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Cire Trudon History

Cire Trudon is a French candlemaker and the oldest wax-producing factory worldwide. Founded in 1643, it was the provider of the royal court of Louis XIV, as well as most of the great churches of France.

Cire Trudon was the biggest wax-producing factory in the French Kingdom during the 17th and 18th centuries. In 1762, in his encyclopaedia The art of the wax producer, engineer Duhamel du Monceau, praises the skills of the Trudons and gives the manufacture as an example. Such a level of quality led to King Louis XIV elevating Charles Trudon to the French nobility as Count Trudon des Ormes.

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Rigaud History

Following studies in chemistry in his native Auvergne in Riom, Jean-Baptiste came to Paris in 1852 to collaborate with the laboratories Grimault & Cie, famous for their aromatic products such as the “Iodized horseradish syrup” or the “Anti-asthmatic Indian cigarette”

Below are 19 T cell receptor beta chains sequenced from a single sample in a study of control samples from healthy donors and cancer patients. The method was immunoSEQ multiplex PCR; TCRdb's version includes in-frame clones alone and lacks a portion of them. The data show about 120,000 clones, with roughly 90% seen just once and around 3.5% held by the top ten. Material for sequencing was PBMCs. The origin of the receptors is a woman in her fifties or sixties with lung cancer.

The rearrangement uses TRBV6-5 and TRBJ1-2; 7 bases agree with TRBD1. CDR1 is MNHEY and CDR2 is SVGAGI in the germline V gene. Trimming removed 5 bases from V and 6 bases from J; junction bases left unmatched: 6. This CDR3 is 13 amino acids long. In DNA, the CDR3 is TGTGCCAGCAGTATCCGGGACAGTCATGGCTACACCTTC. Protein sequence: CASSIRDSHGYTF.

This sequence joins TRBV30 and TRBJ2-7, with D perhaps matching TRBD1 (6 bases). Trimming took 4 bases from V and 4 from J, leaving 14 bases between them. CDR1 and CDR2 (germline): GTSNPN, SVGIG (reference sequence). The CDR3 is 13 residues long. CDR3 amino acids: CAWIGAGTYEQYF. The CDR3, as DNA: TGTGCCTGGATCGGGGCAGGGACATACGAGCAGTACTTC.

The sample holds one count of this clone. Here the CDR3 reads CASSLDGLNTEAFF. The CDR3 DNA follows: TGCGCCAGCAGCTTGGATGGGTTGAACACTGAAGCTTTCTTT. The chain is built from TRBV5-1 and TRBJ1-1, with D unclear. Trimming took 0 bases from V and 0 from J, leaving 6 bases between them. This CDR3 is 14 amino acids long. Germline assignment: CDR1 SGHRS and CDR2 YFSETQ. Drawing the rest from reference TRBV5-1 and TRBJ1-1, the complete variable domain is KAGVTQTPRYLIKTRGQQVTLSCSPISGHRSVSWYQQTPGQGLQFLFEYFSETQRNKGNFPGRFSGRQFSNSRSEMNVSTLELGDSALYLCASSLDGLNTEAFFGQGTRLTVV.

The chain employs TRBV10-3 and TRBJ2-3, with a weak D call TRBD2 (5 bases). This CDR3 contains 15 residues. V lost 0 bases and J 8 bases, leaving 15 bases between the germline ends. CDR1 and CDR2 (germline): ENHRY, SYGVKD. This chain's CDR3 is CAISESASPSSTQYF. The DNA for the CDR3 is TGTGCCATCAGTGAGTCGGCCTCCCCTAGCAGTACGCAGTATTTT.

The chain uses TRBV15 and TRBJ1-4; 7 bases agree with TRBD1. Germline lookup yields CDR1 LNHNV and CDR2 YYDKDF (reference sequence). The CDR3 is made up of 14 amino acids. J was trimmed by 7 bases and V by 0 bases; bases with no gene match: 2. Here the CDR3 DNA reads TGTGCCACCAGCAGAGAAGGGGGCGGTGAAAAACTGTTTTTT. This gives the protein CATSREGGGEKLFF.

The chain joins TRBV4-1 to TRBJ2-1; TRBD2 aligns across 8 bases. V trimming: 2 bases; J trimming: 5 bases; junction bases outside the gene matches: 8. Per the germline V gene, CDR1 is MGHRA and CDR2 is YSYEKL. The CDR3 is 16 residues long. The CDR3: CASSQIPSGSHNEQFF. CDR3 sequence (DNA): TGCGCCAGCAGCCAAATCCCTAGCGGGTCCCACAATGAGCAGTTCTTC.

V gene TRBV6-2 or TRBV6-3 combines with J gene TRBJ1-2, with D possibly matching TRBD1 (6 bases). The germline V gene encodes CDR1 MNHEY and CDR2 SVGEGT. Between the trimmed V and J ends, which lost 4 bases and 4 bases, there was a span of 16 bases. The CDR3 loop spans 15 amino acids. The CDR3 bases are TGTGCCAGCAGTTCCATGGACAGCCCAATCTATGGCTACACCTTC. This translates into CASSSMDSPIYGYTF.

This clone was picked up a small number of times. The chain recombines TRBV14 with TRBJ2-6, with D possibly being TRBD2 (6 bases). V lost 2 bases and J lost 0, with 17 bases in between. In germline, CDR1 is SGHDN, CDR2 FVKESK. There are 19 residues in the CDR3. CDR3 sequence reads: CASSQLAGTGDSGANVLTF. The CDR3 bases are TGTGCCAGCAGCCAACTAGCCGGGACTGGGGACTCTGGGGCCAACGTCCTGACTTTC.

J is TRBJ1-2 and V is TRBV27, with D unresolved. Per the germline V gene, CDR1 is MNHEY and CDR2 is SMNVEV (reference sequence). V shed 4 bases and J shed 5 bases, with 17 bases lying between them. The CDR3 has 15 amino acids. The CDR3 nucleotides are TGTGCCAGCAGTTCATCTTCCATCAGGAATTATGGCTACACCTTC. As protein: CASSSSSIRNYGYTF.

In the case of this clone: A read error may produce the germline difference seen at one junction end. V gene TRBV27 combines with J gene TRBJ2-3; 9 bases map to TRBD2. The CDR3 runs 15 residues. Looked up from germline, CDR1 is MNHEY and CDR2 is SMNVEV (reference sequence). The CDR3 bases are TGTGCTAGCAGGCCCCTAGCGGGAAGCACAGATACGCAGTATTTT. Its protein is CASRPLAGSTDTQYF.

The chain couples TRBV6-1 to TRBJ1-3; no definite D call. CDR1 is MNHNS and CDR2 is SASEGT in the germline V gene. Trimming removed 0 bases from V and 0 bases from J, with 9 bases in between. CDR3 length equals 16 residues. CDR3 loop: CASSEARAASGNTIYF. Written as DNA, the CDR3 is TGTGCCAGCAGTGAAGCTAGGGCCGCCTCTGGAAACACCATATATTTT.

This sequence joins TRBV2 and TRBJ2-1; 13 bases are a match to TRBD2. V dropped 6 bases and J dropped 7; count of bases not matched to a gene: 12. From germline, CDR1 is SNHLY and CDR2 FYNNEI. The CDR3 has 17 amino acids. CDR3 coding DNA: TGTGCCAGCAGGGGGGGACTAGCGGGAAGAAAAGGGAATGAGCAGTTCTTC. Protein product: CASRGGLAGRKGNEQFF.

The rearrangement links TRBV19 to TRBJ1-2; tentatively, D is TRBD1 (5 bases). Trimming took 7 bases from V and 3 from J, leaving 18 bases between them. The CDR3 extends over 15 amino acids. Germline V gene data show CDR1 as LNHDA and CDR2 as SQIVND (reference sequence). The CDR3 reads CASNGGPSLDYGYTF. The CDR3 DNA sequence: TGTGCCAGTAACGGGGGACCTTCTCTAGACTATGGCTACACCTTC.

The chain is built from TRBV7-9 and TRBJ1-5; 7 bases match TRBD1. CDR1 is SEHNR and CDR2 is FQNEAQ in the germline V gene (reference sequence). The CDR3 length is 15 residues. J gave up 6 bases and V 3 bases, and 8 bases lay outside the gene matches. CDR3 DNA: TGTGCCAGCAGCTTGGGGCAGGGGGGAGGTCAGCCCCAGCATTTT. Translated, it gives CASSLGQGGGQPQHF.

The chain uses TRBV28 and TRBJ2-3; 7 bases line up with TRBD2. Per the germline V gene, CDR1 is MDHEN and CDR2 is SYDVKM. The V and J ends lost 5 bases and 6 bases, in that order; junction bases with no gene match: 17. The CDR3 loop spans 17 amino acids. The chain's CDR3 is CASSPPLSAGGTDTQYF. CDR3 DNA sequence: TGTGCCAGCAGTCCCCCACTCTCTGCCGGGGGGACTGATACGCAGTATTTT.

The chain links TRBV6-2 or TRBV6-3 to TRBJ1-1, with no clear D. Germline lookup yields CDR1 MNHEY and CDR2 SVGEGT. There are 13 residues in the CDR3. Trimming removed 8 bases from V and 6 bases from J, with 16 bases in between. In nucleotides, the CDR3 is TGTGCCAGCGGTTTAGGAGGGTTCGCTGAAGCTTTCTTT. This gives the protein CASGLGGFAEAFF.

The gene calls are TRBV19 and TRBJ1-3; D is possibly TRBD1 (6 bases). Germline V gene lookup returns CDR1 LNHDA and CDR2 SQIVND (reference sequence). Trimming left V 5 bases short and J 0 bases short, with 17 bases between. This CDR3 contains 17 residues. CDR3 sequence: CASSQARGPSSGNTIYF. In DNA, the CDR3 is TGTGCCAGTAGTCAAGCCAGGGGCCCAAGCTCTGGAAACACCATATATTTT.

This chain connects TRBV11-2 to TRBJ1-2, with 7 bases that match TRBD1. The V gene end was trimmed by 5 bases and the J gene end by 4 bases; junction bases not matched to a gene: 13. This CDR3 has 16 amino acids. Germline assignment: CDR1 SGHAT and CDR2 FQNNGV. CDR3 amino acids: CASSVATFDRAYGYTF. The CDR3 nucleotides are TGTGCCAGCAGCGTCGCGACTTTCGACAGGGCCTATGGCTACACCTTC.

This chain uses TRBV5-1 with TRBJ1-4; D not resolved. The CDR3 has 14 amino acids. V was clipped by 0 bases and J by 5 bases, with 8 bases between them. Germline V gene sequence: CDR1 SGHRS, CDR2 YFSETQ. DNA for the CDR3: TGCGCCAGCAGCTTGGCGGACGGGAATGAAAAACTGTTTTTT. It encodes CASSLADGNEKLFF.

With passion and guided by his imagination he decides to make his first steps in the Paris business milieu and in the world of perfumery and discover new scents in exotic lands, soon realizing the fascination and the emotion these unexploited treasures could awaken in Europe’s elegant ladies.

Over time, Jean-Baptiste will transform this general pharmacy into a larger company.

Back in Paris at a time when the French aristocracy was experiencing a real infatuation with everything English, Jean-Baptiste opened his perfumery in the rue Vivienne, under the name “Parfumerie Victoria” as a tribute to the Queen of England.

The names of the scents he purveyed to his clientele had a decidedly English sound: “Kiss Me Quick,” “Jockey Club,” “Bouquet Victoria.” He began what was to be a brilliant career by creating rare exotic perfumes, orienting his business along a hitherto unknown path.

He explained his approach in these terms: “In founding a perfumery house, my aim was higher than simply to engage in the ordinary commerce of perfumery.

I therefore hit upon the idea that introducing a new aromatic plant would be like adding a new note to my keyboard, as it were, and that only on that condition would I be able to create new products bearing the stamp of originality.”